When it is desired to change the pivotal orientation of the support foot member 146 relative to the docking station housing 18, the user simply pinches the outwardly projecting lever portions 236 upwardly against the housing edge lip sections 202 a,204 a (see FIG. 10A). This pivots the levers 212 about their pivot projections 234 (compare FIG. 10A to FIG. 10) to thereby drive the clutch members 206 away from one another, compress the springs 208, and disengage the clutch member teeth 220 from the teeth 220 a on the opposite ends of the support member side portion 156. This, in turn allows the foot member 146 and the docking station housing 18 to be pivotally adjusted relative to one another to another pivotal orientation at which time the user simply releases the lever ends 236 to permit the springs 208 to drive the clutch members 206 back toward one another, thereby re-engaging the clutch teeth 222 with the clutch teeth 222 a and again releasably locking the support foot 146 against pivotal movement relative to the docking station housing 18.
Representatively, the support foot 146 is pivotally adjustable in twenty degree increments between its FIG. 3 minimum limit orientation and its FIG. 8 maximum limit orientation, thereby illustratively providing the docking station 12 and the docked notebook computer 14 with seven different available tilt angles. It will, of course, be readily appreciated that the docking station 12 could be provided with more or fewer available tilt orientations if desired, that a tilt adjustment member other than the pivotally mounted support member 146 could be used if desired, and a clutch system configured differently than the clutch system 200 could be utilized if desired.
It should also be noted that the configuration of the top side of the docking station 14 which, as previously described, holds the notebook computer 14 stationary while the docking station connector structure 72 is moved relative to the computer to effect docking and undocking, facilitates the docking and undocking of the computer even while the docking station is upwardly and rearwardly tilted at a substantial angle. For example, during docking, the front restraining rib 30 (see FIG. 8) braces the computer 14 to receive the docking force of the moving docking station connector structure 72 and also prevents gravity from subsequently causing an undocking movement of the upwardly and rearwardly tilted computer 14. Further, the rear restraining ribs 32 and 34 (see FIG. 1) brace the computer 14 against the rearward undocking force created thereon during rearward movement of the docking station connector structure 72 relative to the computer.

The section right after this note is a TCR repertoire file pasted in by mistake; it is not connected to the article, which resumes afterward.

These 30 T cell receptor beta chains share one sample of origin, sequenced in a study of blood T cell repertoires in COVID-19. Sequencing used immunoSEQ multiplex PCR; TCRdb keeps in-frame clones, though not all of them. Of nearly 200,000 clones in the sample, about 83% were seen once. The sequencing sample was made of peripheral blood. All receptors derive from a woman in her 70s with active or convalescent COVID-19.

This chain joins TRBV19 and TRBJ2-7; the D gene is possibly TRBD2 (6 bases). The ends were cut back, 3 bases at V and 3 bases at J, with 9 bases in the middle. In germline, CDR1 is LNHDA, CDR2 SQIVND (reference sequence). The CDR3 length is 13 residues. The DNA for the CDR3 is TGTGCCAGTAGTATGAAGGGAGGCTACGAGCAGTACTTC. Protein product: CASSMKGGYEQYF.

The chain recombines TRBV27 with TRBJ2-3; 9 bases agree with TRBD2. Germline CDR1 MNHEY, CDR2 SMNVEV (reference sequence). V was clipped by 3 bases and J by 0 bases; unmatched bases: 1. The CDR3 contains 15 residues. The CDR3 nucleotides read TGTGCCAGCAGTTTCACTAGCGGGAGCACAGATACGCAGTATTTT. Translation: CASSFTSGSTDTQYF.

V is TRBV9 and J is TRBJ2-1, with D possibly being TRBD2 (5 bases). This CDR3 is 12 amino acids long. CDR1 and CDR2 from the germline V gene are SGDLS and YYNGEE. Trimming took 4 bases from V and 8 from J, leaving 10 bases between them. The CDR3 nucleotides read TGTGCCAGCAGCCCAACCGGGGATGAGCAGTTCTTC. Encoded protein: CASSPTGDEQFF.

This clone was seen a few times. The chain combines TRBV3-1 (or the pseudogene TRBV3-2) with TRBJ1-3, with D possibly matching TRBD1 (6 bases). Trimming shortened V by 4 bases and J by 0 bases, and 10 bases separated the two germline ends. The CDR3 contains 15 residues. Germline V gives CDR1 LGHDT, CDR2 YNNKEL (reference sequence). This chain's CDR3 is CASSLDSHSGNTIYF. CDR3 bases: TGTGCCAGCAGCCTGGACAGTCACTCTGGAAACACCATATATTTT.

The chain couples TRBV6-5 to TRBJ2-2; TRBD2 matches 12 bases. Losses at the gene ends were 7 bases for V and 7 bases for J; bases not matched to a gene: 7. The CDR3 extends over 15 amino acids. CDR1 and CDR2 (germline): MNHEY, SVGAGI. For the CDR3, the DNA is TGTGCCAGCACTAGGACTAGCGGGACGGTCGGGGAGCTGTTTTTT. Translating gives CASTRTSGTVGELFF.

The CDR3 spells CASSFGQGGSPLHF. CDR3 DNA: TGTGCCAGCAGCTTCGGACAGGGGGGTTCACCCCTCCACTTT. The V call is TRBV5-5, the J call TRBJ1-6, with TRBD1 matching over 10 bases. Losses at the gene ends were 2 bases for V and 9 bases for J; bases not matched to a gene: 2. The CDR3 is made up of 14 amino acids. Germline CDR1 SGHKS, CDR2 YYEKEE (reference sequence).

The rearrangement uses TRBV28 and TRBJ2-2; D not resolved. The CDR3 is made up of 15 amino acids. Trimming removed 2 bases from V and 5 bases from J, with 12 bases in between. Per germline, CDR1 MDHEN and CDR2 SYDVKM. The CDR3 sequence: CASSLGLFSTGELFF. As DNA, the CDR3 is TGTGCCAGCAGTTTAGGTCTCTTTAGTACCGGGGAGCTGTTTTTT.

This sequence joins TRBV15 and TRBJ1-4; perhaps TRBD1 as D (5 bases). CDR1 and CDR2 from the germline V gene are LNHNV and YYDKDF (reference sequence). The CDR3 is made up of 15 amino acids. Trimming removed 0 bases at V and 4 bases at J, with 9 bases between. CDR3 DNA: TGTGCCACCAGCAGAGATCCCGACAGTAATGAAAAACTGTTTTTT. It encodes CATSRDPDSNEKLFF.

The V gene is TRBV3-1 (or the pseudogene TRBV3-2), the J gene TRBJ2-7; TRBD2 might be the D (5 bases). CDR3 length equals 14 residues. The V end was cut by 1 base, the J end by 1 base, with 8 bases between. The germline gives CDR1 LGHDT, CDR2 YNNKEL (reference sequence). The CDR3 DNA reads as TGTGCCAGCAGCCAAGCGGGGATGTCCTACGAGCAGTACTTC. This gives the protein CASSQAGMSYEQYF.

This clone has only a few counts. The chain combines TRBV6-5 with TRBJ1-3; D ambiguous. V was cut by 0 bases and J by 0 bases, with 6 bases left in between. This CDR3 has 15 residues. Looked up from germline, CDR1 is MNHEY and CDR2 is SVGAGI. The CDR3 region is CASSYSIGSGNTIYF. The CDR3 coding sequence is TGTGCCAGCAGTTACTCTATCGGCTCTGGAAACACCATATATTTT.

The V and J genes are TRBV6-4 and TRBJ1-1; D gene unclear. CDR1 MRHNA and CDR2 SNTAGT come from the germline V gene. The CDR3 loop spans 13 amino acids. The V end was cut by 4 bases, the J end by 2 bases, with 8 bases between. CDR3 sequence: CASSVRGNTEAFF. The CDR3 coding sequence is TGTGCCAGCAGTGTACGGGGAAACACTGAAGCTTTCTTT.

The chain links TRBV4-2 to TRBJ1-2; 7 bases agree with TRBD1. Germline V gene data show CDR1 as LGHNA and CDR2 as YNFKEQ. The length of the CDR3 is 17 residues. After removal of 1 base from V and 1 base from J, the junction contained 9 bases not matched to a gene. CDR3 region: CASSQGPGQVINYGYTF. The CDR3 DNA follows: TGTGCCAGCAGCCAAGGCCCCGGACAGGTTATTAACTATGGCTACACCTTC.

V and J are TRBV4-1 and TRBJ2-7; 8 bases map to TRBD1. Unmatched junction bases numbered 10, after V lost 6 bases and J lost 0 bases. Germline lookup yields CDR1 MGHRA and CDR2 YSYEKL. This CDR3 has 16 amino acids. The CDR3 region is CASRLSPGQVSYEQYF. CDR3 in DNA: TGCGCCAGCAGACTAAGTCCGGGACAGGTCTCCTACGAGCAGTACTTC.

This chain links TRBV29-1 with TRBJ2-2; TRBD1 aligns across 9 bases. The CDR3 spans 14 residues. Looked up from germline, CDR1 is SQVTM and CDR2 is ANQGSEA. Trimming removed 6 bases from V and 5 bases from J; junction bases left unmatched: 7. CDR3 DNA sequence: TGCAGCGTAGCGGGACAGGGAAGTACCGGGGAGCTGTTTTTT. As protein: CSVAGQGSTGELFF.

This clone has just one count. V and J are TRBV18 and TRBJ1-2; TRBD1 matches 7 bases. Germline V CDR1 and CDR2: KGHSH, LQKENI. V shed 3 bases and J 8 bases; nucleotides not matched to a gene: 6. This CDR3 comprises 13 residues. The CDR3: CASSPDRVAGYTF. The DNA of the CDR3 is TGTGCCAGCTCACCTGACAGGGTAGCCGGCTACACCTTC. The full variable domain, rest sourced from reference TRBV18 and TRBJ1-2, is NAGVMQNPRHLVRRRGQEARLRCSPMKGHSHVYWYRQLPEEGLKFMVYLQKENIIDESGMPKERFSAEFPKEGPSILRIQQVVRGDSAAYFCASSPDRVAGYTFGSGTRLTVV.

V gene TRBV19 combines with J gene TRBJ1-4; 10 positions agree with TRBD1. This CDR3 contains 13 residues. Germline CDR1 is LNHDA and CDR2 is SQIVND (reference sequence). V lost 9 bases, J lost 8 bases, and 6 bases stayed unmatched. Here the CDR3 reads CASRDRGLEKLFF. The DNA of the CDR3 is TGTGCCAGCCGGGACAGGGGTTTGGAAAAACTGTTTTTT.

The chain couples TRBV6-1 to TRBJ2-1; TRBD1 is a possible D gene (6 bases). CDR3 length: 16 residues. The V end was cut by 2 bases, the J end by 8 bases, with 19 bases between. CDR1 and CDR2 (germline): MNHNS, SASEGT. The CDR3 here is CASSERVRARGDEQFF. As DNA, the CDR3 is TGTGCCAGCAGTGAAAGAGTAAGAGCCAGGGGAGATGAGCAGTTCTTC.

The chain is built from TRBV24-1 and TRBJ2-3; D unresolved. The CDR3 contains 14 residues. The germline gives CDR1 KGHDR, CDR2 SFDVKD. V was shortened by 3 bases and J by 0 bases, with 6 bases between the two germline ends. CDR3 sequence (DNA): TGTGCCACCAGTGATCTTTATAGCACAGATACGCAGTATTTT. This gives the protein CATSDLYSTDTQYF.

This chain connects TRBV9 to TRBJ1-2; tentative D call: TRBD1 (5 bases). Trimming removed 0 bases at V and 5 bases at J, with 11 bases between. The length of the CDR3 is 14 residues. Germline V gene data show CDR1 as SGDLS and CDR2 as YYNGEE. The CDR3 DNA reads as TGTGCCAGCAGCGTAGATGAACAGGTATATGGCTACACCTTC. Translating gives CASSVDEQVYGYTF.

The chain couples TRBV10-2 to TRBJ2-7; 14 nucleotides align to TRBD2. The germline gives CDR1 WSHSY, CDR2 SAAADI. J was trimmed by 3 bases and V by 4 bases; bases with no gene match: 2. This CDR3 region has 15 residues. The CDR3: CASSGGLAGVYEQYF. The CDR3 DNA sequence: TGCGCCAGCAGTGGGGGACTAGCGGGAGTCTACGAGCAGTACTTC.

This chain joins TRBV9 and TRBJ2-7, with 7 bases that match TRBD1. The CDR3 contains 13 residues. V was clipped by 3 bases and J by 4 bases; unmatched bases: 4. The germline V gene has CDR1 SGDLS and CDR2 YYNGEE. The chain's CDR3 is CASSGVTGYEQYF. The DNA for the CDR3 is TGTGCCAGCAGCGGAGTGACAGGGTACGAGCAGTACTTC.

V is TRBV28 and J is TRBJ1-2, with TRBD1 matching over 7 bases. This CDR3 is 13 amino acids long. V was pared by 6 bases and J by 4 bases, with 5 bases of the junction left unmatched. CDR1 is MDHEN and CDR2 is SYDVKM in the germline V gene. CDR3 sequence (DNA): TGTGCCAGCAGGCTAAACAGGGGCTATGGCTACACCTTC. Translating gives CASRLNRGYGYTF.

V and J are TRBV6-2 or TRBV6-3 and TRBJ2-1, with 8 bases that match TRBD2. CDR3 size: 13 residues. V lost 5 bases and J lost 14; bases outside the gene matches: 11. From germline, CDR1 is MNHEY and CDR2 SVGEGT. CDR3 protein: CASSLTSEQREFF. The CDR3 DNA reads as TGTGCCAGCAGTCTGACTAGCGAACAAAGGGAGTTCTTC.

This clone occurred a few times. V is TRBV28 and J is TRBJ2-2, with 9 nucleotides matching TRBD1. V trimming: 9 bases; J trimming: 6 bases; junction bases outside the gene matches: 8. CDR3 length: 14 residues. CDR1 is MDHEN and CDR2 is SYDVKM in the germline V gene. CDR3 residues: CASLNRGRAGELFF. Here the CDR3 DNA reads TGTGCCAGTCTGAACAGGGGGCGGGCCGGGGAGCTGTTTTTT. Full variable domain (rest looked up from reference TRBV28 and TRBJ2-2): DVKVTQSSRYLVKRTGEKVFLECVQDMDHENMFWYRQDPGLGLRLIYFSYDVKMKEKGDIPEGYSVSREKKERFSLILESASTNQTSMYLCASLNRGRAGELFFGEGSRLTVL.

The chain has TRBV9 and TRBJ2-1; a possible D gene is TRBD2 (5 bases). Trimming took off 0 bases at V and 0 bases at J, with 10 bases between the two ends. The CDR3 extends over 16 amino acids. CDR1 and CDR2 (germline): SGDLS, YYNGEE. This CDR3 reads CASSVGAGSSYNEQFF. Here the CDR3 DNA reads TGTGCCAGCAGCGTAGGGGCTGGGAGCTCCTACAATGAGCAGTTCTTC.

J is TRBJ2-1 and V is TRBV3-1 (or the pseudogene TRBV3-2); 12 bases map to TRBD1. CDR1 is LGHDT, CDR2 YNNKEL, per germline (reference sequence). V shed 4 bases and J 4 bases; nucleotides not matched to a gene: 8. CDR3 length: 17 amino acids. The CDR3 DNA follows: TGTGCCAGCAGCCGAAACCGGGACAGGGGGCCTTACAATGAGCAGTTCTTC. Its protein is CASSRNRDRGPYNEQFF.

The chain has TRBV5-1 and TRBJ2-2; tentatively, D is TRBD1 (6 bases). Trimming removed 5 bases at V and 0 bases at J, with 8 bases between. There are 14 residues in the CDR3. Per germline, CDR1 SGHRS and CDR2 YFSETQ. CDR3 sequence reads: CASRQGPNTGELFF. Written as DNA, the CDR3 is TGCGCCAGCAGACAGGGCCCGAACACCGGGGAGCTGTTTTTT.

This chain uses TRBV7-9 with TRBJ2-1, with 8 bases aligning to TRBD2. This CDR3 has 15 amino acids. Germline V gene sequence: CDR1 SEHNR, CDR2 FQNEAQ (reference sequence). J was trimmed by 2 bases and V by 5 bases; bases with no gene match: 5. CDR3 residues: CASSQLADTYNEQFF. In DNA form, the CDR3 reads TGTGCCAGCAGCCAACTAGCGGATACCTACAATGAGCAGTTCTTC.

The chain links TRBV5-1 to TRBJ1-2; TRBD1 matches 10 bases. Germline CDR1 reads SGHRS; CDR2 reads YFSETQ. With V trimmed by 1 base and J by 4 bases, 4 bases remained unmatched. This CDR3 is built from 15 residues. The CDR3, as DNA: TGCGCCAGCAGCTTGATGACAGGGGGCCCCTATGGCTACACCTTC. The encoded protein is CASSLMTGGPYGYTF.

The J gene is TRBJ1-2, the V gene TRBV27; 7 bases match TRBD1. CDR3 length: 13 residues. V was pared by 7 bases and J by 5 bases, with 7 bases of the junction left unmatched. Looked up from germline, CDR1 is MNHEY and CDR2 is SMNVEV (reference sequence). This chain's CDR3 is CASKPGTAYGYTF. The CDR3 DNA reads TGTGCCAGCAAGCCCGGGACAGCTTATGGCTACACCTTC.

The foregoing detailed description is to be clearly understood as being given by way of illustration and example only, the spirit and scope of the present invention being limited solely by the appended claims.
|Cited Patent||Filing date||Publication date||Applicant||Title|
|US5436792||Sep 10, 1993||Jul 25, 1995||Compaq Computer Corporation||Pivotable docking station for use with notepad computer systems|
|US5627450||Feb 7, 1996||May 6, 1997||Compaq Computer Corporation||Tiltable docking base with a battery charger|